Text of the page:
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Acosta's Standing in White House Was Eroding Even Before Epstein

Acosta's Standing in White House Was Eroding Even Before Epstein
Labor Secretary Alex Acosta. (Susan Walsh/AP)

Monday, 08 July 2019 07:53 PM

Labor Secretary Alex Acosta’s standing in the Trump administration was in peril even before the indictment of Jeffrey Epstein cast a fresh spotlight on the former prosecutor’s role in a decade-old plea deal for the financier, according to several people familiar with the matter.

Corporate lobbyists and some White House officials have grown frustrated that Acosta hasn’t moved fast enough on deregulation and other business-friendly initiatives, the people said. No decision has been made on Acosta’s future in the administration, they added, though two people said that his time is short.

As a U.S. attorney in South Florida in 2008, Acosta brokered a plea agreement in secret with Epstein that allowed him to escape serious punishment for earlier allegations of sexual misconduct. Acosta’s dealings with Epstein are under renewed scrutiny after federal prosecutors in Manhattan charged Epstein on Monday with sex trafficking and conspiracy.

The indictment unsealed Monday could be just the beginning. One former administration official said Acosta will face increasing pressure as more documents are revealed in the Epstein case, particularly if they shed new light on what Acosta knew at the time of the plea deal.

The people asked not to be identified discussing Acosta’s future because they weren’t authorized to speak publicly.

Acosta so far has benefited politically by the fact that few top congressional Democrats have so far called for his exit, the former official said.

Representative Debbie Wasserman Schultz, a Florida Democrat, renewed her demand that he resign on Monday. Senator Tim Kaine, a Virginia Democrat, said Monday that Acosta “made a horrible decision that mistreated these youngsters.”

“He’s demonstrated that he will side with a powerful person and deep-six people who are vulnerable, and you don’t need somebody like that being secretary of Labor,” Kaine said.

In November, the Miami Herald published a five-part series on the deal Acosta struck with Epstein, which was concealed from the financier’s victims until after it was approved by a judge.

Epstein had been accused of assembling a “cult-like network of underage girls” for sex acts at his Palm Beach mansion, the newspaper reported, and could have spent the rest of his life in prison. Instead, under his deal with Acosta, he served 13 months in a county jail.

The Epstein case provides further ammunition for critics of the department and Acosta’s record as secretary, one lobbyist who communicates with the administration on labor issues said.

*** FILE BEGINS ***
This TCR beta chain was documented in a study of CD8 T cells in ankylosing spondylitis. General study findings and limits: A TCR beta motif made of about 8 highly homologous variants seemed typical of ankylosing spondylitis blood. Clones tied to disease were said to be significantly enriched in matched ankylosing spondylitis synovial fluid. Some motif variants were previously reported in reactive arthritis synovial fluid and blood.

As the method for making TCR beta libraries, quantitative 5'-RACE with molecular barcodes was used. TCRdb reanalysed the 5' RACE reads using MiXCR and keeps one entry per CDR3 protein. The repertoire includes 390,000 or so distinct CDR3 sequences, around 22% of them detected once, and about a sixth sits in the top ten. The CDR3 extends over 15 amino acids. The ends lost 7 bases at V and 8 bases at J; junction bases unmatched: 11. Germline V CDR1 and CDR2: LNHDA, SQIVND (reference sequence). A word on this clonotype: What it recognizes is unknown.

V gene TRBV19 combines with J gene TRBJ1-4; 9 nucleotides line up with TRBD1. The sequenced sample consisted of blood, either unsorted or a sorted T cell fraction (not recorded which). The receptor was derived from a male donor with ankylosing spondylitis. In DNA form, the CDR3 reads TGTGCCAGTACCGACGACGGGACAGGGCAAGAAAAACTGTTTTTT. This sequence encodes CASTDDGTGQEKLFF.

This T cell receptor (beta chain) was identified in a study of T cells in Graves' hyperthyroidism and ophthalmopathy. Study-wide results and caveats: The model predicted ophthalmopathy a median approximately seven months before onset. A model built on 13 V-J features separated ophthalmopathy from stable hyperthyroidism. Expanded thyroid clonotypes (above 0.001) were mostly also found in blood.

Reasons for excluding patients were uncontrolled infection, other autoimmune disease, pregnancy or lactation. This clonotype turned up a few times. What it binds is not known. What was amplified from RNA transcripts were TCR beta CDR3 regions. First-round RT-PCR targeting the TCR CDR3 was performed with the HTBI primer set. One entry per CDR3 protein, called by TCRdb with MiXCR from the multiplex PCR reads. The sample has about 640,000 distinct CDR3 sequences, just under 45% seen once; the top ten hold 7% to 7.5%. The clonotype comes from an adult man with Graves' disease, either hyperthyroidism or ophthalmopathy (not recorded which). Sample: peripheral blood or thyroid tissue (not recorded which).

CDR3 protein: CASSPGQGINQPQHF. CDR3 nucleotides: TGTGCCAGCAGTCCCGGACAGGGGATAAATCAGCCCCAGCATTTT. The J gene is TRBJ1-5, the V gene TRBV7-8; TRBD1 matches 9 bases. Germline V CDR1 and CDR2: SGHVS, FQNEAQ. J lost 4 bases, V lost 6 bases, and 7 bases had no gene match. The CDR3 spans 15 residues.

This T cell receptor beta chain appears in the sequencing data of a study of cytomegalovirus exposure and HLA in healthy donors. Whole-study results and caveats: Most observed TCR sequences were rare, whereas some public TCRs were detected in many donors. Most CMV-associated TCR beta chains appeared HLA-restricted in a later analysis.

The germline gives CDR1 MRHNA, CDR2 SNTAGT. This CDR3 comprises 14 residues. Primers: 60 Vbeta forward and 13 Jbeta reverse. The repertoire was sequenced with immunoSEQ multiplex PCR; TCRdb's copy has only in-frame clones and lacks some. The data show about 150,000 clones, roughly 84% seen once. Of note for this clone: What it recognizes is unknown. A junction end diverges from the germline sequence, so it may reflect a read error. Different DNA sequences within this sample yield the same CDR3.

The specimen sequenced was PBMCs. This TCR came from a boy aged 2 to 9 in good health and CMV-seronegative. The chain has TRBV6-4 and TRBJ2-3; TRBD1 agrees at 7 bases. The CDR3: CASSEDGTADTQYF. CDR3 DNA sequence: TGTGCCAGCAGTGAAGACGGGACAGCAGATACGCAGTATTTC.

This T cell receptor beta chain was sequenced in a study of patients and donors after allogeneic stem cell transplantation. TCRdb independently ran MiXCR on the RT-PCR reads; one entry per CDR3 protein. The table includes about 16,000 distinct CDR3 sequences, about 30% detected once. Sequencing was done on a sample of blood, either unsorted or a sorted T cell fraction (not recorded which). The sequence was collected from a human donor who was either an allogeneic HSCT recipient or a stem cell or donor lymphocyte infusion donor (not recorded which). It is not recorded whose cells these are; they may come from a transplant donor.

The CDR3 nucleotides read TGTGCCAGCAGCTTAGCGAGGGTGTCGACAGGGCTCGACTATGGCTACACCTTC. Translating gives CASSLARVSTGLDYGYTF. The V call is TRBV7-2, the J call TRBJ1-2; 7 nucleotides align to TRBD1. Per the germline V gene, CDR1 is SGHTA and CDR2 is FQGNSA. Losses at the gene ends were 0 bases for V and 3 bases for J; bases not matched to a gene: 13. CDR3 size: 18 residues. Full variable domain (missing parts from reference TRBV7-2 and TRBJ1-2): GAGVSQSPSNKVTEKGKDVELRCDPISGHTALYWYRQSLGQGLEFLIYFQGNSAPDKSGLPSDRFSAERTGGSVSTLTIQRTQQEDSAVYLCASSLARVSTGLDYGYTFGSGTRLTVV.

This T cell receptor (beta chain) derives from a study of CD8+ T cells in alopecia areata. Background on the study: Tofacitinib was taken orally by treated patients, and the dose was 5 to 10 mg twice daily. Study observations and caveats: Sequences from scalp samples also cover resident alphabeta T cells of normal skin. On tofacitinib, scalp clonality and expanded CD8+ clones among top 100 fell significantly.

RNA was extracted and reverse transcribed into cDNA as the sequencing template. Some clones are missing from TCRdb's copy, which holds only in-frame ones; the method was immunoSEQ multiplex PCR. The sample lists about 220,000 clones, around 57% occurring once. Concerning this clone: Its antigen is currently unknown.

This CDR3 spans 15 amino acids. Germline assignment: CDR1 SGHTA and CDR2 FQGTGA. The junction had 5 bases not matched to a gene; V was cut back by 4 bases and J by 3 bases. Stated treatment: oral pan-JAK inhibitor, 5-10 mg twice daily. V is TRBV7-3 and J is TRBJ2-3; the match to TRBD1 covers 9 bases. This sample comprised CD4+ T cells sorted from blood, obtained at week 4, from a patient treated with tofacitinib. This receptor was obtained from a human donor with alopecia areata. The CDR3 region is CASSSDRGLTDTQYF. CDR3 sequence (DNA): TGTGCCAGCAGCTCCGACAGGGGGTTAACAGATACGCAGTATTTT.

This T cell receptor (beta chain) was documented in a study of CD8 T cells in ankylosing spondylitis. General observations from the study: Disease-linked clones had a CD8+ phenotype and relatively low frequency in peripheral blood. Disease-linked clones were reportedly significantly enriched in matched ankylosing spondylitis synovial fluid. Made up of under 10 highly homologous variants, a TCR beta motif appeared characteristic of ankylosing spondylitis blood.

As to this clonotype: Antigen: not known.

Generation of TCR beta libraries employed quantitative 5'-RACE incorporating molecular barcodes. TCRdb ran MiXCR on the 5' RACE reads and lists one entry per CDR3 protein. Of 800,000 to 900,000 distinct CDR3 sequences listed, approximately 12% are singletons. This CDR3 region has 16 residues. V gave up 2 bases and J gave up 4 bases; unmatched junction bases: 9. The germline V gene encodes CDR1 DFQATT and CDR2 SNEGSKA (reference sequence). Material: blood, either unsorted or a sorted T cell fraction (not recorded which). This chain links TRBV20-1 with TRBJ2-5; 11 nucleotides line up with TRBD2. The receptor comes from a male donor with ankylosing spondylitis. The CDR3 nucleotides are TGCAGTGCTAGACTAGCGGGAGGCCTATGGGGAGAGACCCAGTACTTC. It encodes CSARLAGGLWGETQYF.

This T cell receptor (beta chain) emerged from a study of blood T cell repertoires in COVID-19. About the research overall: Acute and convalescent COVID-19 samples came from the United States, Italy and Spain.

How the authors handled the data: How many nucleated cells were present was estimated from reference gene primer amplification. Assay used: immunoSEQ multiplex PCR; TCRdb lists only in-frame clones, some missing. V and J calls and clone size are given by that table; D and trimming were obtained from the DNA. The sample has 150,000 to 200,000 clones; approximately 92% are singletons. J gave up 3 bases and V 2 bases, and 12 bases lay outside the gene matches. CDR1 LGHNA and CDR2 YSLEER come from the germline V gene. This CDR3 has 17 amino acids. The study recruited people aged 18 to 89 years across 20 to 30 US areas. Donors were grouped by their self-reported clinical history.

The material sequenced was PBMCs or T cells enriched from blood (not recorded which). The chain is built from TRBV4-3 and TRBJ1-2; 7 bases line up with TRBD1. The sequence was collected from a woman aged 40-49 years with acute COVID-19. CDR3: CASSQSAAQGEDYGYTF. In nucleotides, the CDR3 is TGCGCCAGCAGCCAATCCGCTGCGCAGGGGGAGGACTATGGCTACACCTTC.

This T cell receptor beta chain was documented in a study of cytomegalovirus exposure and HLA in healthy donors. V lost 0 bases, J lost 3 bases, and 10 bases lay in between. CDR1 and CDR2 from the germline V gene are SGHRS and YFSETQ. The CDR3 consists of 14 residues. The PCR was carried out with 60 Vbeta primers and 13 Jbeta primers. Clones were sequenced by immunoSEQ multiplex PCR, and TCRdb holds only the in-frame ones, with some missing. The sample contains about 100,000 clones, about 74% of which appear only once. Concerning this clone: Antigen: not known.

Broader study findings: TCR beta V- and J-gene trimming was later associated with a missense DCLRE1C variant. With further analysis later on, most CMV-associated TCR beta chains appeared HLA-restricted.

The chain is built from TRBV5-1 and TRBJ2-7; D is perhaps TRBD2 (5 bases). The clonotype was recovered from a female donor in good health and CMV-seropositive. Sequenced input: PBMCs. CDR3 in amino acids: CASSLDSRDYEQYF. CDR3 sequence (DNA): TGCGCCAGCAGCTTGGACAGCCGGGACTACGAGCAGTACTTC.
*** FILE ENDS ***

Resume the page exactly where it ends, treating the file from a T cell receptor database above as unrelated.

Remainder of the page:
A Labor Department spokesman said in an email that the secretary won’t resign. Senate Republicans with jurisdiction over the Labor Department have yet to criticize Acosta.

Acosta’s plea deal with Epstein was reviewed when Trump nominated him to be Labor secretary, according to Senator Lamar Alexander, a Tennessee Republican who chairs the Health, Education, Labor and Pensions Committee.

“This was a prosecutorial judgement that was made by Secretary Acosta and was vetted by our committee,” Alexander said in a statement. “The Justice Department under the last three presidents — Trump, Obama, and Bush — have all defended his handling of the case.”

Were Acosta to resign or be forced out, current deputy secretary Patrick Pizzella would become acting secretary. Pizzella is regarded as more aggressively pro-business than Acosta, which may be one reason the current secretary hasn’t come under broader attack from Democrats and labor unions.

Acosta was nominated and sworn in as secretary in 2017. He was a former National Labor Relations Board member, served as assistant attorney general for the Civil Rights Division under President George W. Bush and was U.S. attorney for the Southern District of Florida.

A former law school dean and thrice-Senate-confirmed official from the Bush administration, Acosta enjoyed 18 months on Trump’s Cabinet with minimal controversy. He had the support of the president and a positive relationship with his daughter and senior adviser, Ivanka Trump.

More recently, circumstances have shifted for the labor secretary. Acting Chief of Staff Mick Mulvaney’s arrival in the West Wing in January led to the imposition of a new policy in which regulatory disagreements between agency and White House aides were elevated to Mulvaney for a final decision. At the same time, some White House officials complained that Acosta and his senior staff were slow-walking efforts to reverse Obama-administration policies.

Trump said he didn’t know the details of the Epstein case when reporters asked him about it on Sunday as he departed his Bedminster, New Jersey, golf resort.

© Copyright 2021 Bloomberg News. All rights reserved.


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Labor Secretary Alex Acosta's standing in the Trump administration was in peril even before the indictment of Jeffrey Epstein cast a fresh spotlight on the former prosecutor's role in a decade-old plea deal for the financier, according to several people familiar with the...
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2019-53-08
Monday, 08 July 2019 07:53 PM
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